Mr. Phileas Fogg lived, in 1872, at No. 7, Saville Row, Burlington
Gardens, the house in which Sheridan died in 1814. He was one of
the most noticeable members of the Reform Club, though he seemed
always to avoid attracting attention; an enigmatical personage,
about whom little was known, except that he was a polished man
of the world. People said that he resembled Byron–at least
that his head was Byronic; but he was a bearded, tranquil Byron,
who might live on a thousand years without growing old.
Certainly an Englishman, it was more doubtful whether Phileas Fogg
was a Londoner. He was never seen on ‘Change, nor at the Bank,
nor in the counting-rooms of the “City”; no ships ever came into
London docks of which he was the owner; he had no public employment;
he had never been entered at any of the Inns of Court, either at the Temple,
or Lincoln’s Inn, or Gray’s Inn; nor had his voice ever resounded
in the Court of Chancery, or in the Exchequer, or the Queen’s Bench,
or the Ecclesiastical Courts. He certainly was not a manufacturer;
nor was he a merchant or a gentleman farmer. His name was strange
to the scientific and learned societies, and he never was known
to take part in the sage deliberations of the Royal Institution
or the London Institution, the Artisan’s Association, or the
Institution of Arts and Sciences. He belonged, in fact,
to none of the numerous societies which swarm in the English capital,
from the Harmonic to that of the Entomologists, founded mainly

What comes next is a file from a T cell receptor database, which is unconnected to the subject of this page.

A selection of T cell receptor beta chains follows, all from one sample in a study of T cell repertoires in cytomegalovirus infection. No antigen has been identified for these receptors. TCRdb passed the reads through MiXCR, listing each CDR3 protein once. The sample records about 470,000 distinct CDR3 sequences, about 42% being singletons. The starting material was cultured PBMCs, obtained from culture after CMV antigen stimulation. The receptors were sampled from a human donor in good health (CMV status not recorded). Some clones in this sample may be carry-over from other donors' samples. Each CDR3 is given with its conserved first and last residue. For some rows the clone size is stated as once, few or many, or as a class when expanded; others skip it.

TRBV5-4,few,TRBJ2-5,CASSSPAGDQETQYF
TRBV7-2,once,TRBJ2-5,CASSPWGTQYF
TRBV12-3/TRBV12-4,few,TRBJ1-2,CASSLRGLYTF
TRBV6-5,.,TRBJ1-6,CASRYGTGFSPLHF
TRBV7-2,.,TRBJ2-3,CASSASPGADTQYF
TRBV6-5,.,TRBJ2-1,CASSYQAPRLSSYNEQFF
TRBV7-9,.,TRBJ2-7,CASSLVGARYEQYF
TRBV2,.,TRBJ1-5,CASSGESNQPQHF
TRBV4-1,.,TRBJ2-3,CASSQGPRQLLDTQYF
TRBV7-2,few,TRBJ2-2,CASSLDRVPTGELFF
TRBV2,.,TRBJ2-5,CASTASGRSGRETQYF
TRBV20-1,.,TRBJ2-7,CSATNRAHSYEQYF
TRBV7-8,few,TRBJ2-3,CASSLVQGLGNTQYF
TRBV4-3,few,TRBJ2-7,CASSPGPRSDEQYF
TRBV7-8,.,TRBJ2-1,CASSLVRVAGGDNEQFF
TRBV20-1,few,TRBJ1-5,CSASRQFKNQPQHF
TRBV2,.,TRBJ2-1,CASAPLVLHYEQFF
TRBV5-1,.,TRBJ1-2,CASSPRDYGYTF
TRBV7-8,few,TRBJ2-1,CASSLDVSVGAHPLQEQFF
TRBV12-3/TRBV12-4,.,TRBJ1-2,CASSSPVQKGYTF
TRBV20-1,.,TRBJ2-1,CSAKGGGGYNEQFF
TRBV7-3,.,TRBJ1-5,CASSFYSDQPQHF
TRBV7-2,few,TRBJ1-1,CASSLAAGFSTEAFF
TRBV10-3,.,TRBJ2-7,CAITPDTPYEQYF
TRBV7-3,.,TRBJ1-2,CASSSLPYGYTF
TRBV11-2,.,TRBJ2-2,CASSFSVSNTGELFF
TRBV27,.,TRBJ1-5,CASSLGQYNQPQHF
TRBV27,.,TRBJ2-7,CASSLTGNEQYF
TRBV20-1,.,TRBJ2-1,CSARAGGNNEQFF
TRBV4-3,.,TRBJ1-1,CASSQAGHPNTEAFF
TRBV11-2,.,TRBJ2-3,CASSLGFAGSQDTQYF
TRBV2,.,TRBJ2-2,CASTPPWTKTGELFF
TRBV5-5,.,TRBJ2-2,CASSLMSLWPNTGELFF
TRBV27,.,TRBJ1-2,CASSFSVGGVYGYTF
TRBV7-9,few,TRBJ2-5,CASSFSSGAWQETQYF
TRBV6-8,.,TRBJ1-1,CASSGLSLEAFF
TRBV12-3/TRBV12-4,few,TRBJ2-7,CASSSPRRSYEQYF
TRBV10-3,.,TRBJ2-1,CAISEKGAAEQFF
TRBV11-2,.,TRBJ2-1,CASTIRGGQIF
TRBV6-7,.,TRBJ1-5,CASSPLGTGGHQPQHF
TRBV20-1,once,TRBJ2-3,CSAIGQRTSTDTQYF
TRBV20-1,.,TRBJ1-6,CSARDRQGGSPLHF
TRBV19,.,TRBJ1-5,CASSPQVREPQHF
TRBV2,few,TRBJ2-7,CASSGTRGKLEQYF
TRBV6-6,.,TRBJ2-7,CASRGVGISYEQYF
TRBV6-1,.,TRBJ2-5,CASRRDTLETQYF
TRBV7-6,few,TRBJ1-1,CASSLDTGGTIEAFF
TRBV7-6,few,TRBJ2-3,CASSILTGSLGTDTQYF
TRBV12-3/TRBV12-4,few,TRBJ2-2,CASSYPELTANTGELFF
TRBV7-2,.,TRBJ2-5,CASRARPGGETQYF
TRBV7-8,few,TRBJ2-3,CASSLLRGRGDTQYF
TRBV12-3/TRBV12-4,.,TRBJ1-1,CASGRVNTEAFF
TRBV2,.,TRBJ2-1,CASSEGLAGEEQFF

for the purpose of abolishing pernicious insects.
Phileas Fogg was a member of the Reform, and that was all.
The way in which he got admission to this exclusive club
was simple enough.
He was recommended by the Barings, with whom he had an open credit.
His cheques were regularly paid at sight from his account current,
which was always flush.
Was Phileas Fogg rich? Undoubtedly. But those who knew him
best could not imagine how he had made his fortune, and Mr. Fogg
was the last person to whom to apply for the information. He was
not lavish, nor, on the contrary, avaricious; for, whenever he knew
that money was needed for a noble, useful, or benevolent purpose,
he supplied it quietly and sometimes anonymously. He was, in short,
the least communicative of men. He talked very little, and seemed
all the more mysterious for his taciturn manner. His daily habits
were quite open to observation; but whatever he did was so exactly
the same thing that he had always done before, that the wits
of the curious were fairly puzzled.
Had he travelled? It was likely, for no one seemed to know
the world more familiarly; there was no spot so secluded
that he did not appear to have an intimate acquaintance with it.
He often corrected, with a few clear words, the thousand conjectures
advanced by members of the club as to lost and unheard-of travellers,
pointing out the true probabilities, and seeming as if gifted with
a sort of second sight, so often did events justify his predictions.
He must have travelled everywhere, at least in the spirit.
It was at least certain that Phileas Fogg had not absented himself
from London for many years. Those who were honoured by a better
acquaintance with him than the rest, declared that nobody could
pretend to have ever seen him anywhere else. His sole pastimes
were reading the papers and playing whist. He often won at this game,
which, as a silent one, harmonised with his nature; but his winnings
never went into his purse, being reserved as a fund for his charities.
Mr. Fogg played, not to win, but for the sake of playing.
The game was in his eyes a contest, a struggle with a difficulty,
yet a motionless, unwearying struggle, congenial to his tastes.
Phileas Fogg was not known to have either wife or children,
which may happen to the most honest people; either relatives
or near friends, which is certainly more unusual. He lived alone
in his house in Saville Row, whither none penetrated. A single
domestic sufficed to serve him. He breakfasted and dined at the club,
at hours mathematically fixed, in the same room, at the same table,
never taking his meals with other members, much less bringing